Historic Auburndale (paperback)
Published by the Auburndale Community Association (ACA).
Edited by Bill Saunders. Second, revised edition, October 1996 (first edition, 1992) with several new photographs.
Two elements elevated Auburndale above other east coast suburbs: an unparalleled recreational area along the Charles River and a central railroad station designed by H.H.Richardson. The book gives a history of the neighborhood's development, its architecture, and its social clubs.


The Charles, A River Transformed (paperback)
by William P. Marchione Ph.D. Arcadia Publishing (Reissue edition June 1, 1998).

From the Colonial era through the industrial age and into modern times, the Charles River has been a prominent feature of the New England landscape and has undergone a series of dramatic changes. Find out how the 1970s landmark Clean Water Act helped to transform this much-used waterway.


Return to Norumbega DVD
Based on the work of Norumbega historian Bob Pollock, the documentary offers a complete history of the famous amusement park. During its heyday, Norumbega Park was one of New England's prime recreational sites and home also to the Totem Pole Ballroom, known as "America's Most Beautiful Ballroom”.




  The Adams Street Shul (paperback)
By Beryl Gilfix, (2017)
This book explores and celebrates the origins of Newton, Massachusetts' oldest synagogue and the culture and the families who built new lives and a vibrant, still flourishing Jewish congregation. The author is a granddaughter of the founder of the synagogue and a lifelong resident of Newton.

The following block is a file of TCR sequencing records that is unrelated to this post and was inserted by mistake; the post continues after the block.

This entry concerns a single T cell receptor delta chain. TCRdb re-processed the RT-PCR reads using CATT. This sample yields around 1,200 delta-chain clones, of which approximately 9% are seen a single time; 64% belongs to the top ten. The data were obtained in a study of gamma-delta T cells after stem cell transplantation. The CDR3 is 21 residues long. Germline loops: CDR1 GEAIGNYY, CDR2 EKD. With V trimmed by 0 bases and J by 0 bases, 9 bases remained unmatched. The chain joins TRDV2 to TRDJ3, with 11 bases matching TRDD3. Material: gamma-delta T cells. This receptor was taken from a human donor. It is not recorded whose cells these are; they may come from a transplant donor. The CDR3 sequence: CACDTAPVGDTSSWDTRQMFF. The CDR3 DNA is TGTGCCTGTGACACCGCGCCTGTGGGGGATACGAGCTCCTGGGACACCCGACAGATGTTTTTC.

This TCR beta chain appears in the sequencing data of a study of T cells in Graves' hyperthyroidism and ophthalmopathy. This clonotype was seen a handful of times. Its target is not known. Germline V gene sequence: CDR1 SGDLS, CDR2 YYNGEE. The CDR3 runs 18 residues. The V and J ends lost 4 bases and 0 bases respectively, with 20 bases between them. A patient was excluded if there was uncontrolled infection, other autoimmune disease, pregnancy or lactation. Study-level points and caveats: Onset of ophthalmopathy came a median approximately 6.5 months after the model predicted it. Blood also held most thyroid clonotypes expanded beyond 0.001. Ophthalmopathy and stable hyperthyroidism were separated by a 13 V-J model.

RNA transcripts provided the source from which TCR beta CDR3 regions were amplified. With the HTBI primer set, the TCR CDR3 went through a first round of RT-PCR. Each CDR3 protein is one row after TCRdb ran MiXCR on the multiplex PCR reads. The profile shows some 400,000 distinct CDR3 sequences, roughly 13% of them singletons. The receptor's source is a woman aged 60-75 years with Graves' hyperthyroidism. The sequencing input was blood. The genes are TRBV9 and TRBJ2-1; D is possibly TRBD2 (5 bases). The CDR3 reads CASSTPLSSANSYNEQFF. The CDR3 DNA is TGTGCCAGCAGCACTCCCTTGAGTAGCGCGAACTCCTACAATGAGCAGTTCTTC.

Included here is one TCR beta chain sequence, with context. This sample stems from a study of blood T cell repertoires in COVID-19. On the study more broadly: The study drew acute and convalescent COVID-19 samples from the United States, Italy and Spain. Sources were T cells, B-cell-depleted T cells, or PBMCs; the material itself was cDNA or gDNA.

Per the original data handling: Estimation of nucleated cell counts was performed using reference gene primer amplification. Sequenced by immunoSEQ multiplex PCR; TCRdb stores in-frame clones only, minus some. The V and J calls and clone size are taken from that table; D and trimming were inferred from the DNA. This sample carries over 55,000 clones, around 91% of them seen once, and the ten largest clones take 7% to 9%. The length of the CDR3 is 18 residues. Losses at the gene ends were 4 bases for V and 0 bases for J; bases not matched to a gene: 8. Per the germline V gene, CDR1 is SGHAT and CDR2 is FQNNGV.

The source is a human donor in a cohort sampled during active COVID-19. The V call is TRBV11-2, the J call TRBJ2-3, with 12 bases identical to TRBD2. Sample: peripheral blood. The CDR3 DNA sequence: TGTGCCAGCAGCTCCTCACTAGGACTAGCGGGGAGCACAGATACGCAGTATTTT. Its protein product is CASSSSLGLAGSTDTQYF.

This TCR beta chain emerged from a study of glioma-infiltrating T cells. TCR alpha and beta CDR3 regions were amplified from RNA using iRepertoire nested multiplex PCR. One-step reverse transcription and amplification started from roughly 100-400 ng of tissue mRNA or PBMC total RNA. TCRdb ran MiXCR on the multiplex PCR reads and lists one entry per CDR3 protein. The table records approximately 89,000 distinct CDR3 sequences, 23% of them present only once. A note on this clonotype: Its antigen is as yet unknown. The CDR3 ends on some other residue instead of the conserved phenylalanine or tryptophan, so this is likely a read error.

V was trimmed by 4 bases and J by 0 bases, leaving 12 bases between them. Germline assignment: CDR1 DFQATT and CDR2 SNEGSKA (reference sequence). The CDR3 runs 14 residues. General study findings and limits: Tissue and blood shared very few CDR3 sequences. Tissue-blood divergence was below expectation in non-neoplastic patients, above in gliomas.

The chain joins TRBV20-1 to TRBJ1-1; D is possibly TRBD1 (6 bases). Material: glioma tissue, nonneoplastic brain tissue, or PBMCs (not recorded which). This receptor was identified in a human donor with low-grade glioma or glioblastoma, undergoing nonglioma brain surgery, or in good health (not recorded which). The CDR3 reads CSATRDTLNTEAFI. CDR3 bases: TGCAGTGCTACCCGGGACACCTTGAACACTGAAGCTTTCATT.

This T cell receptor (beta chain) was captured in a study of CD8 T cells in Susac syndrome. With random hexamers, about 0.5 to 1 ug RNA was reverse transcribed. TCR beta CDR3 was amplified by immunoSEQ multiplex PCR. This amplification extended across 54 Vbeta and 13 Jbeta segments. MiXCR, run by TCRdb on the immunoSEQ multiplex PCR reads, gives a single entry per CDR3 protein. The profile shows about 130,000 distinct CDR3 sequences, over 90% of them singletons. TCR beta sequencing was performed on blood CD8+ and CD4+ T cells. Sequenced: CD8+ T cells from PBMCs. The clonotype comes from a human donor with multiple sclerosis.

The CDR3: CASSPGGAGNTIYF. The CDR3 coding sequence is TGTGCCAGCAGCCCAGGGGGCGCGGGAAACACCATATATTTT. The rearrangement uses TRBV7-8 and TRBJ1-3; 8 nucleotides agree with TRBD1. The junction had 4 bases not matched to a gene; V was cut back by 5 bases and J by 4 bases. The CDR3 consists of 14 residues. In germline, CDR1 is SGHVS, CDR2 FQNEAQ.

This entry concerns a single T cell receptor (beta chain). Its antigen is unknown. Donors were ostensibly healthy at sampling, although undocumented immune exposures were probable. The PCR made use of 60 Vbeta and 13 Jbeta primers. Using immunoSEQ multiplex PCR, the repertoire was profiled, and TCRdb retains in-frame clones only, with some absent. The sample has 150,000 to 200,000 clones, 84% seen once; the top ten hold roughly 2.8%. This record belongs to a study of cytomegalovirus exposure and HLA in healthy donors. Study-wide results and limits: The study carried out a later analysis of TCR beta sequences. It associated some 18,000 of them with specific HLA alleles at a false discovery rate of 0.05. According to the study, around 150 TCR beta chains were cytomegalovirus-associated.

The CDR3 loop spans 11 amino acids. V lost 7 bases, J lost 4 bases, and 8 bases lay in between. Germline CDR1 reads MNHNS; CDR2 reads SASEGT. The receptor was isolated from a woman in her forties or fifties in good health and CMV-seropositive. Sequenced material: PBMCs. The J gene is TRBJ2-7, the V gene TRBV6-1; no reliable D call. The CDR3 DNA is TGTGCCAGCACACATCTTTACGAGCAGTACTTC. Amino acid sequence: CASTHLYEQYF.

E is for Election Day, (hardcover, age 6 -12)
By Gloria Gavris (2015)

This book is a fun A-Z tour of the American electoral process. The Newton-based author hopes to engage the next generation of voters with a love and excitement for election season, one book and one child at a time.


  Ma Speaks Up: And a First Generation Daughter Talks Back (hardcover)
By Marianne Leone (2017)

A record of growing up on the wrong side of the tracks, with the wrong family, in the wrong religion - in the Lake - the small, blue-collar enclave of Nonantum. Although Leone’s girlhood is flooded with shame, it’s equally packed with adventure, love, great cooking, and, above all, humor as she grows up to become an actress with a role on “The Sopranos.”

H.H. Richardson: Three Architectural Tours
By Ken Bresler (2018)

This book contains three tours featuring the work of H.H. Richardson, an American master architect. The first is of four buildings in the Copley Square area in Boston. The second tour is of five buildings in the Harvard Square area in Cambridge. The third is a rolling tour, on a train, largely of buildings that no longer stand. Richardson designed four stations on what is now the Green Line of the MBTA in Newton. These four structures in Newton are the only buildings that remain of 13 that Richardson designed.